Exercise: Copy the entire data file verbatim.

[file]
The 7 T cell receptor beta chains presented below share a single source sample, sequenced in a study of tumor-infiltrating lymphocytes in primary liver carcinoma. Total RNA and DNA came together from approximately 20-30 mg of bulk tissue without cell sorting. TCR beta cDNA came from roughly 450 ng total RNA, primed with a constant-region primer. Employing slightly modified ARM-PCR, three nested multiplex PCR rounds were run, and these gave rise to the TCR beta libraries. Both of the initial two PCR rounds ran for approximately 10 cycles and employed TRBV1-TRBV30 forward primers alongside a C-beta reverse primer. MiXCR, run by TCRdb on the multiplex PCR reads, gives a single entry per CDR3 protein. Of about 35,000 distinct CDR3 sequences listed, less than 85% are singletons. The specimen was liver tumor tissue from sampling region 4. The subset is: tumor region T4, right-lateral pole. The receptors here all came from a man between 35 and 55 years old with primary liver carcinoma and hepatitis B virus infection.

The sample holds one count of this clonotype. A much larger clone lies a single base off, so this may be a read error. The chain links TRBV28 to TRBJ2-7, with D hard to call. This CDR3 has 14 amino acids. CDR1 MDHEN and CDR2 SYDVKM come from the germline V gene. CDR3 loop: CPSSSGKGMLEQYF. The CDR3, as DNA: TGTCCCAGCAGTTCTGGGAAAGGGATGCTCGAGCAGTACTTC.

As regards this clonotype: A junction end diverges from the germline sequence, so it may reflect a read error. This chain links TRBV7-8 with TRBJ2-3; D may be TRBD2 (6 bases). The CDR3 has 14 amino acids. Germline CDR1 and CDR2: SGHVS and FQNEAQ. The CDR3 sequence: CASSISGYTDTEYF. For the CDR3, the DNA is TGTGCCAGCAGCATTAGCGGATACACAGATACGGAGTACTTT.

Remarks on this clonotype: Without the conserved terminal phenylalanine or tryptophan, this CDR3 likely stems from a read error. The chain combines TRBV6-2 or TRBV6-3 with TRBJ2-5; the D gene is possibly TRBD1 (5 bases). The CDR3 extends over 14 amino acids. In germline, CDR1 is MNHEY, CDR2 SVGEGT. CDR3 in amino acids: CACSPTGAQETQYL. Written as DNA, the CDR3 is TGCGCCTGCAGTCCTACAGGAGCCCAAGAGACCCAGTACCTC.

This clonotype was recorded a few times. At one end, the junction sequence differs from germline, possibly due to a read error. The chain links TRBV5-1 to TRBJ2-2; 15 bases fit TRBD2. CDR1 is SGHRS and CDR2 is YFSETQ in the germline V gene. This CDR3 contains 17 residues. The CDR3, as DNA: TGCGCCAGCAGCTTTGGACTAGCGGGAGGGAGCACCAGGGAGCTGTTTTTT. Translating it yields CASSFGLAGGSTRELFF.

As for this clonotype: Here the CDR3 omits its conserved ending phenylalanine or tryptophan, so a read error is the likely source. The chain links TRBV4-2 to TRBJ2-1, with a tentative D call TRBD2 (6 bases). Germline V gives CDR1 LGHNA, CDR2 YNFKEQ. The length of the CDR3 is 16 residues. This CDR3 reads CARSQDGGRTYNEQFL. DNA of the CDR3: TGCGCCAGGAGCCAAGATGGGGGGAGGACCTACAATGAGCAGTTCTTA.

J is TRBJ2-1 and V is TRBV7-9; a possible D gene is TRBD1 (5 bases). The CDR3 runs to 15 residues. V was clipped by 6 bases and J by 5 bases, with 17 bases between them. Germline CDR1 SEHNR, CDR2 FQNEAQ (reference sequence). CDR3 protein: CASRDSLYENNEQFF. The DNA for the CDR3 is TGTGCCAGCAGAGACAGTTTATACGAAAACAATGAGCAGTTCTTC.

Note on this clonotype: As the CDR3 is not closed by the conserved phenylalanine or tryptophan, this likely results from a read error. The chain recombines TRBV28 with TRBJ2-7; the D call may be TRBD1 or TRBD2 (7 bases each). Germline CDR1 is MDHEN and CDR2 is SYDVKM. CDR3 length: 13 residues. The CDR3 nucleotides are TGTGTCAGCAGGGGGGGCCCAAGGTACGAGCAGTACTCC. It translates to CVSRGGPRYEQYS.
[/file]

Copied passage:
The 7 T cell receptor beta chains presented below share a single source sample, sequenced in a study of tumor-infiltrating lymphocytes in primary liver carcinoma. Total RNA and DNA came together from approximately 20-30 mg of bulk tissue without cell sorting. TCR beta cDNA came from roughly 450 ng total RNA, primed with a constant-region primer. Employing slightly modified ARM-PCR, three nested multiplex PCR rounds were run, and these gave rise to the TCR beta libraries. Both of the initial two PCR rounds ran for approximately 10 cycles and employed TRBV1-TRBV30 forward primers alongside a C-beta reverse primer. MiXCR, run by TCRdb on the multiplex PCR reads, gives a single entry per CDR3 protein. Of about 35,000 distinct CDR3 sequences listed, less than 85% are singletons. The specimen was liver tumor tissue from sampling region 4. The subset is: tumor region T4, right-lateral pole. The receptors here all came from a man between 35 and 55 years old with primary liver carcinoma and hepatitis B virus infection.

The sample holds one count of this clonotype. A much larger clone lies a single base off, so this may be a read error. The chain links TRBV28 to TRBJ2-7, with D hard to call. This CDR3 has 14 amino acids. CDR1 MDHEN and CDR2 SYDVKM come from the germline V gene. CDR3 loop: CPSSSGKGMLEQYF. The CDR3, as DNA: TGTCCCAGCAGTTCTGGGAAAGGGATGCTCGAGCAGTACTTC.

As regards this clonotype: A junction end diverges from the germline sequence, so it may reflect a read error. This chain links TRBV7-8 with TRBJ2-3; D may be TRBD2 (6 bases). The CDR3 has 14 amino acids. Germline CDR1 and CDR2: SGHVS and FQNEAQ. The CDR3 sequence: CASSISGYTDTEYF. For the CDR3, the DNA is TGTGCCAGCAGCATTAGCGGATACACAGATACGGAGTACTTT.

Remarks on this clonotype: Without the conserved terminal phenylalanine or tryptophan, this CDR3 likely stems from a read error. The chain combines TRBV6-2 or TRBV6-3 with TRBJ2-5; the D gene is possibly TRBD1 (5 bases). The CDR3 extends over 14 amino acids. In germline, CDR1 is MNHEY, CDR2 SVGEGT. CDR3 in amino acids: CACSPTGAQETQYL. Written as DNA, the CDR3 is TGCGCCTGCAGTCCTACAGGAGCCCAAGAGACCCAGTACCTC.

This clonotype was recorded a few times. At one end, the junction sequence differs from germline, possibly due to a read error. The chain links TRBV5-1 to TRBJ2-2; 15 bases fit TRBD2. CDR1 is SGHRS and CDR2 is YFSETQ in the germline V gene. This CDR3 contains 17 residues. The CDR3, as DNA: TGCGCCAGCAGCTTTGGACTAGCGGGAGGGAGCACCAGGGAGCTGTTTTTT. Translating it yields CASSFGLAGGSTRELFF.

As for this clonotype: Here the CDR3 omits its conserved ending phenylalanine or tryptophan, so a read error is the likely source. The chain links TRBV4-2 to TRBJ2-1, with a tentative D call TRBD2 (6 bases). Germline V gives CDR1 LGHNA, CDR2 YNFKEQ. The length of the CDR3 is 16 residues. This CDR3 reads CARSQDGGRTYNEQFL. DNA of the CDR3: TGCGCCAGGAGCCAAGATGGGGGGAGGACCTACAATGAGCAGTTCTTA.

J is TRBJ2-1 and V is TRBV7-9; a possible D gene is TRBD1 (5 bases). The CDR3 runs to 15 residues. V was clipped by 6 bases and J by 5 bases, with 17 bases between them. Germline CDR1 SEHNR, CDR2 FQNEAQ (reference sequence). CDR3 protein: CASRDSLYENNEQFF. The DNA for the CDR3 is TGTGCCAGCAGAGACAGTTTATACGAAAACAATGAGCAGTTCTTC.

Note on this clonotype: As the CDR3 is not closed by the conserved phenylalanine or tryptophan, this likely results from a read error. The chain recombines TRBV28 with TRBJ2-7; the D call may be TRBD1 or TRBD2 (7 bases each). Germline CDR1 is MDHEN and CDR2 is SYDVKM. CDR3 length: 13 residues. The CDR3 nucleotides are TGTGTCAGCAGGGGGGGCCCAAGGTACGAGCAGTACTCC. It translates to CVSRGGPRYEQYS.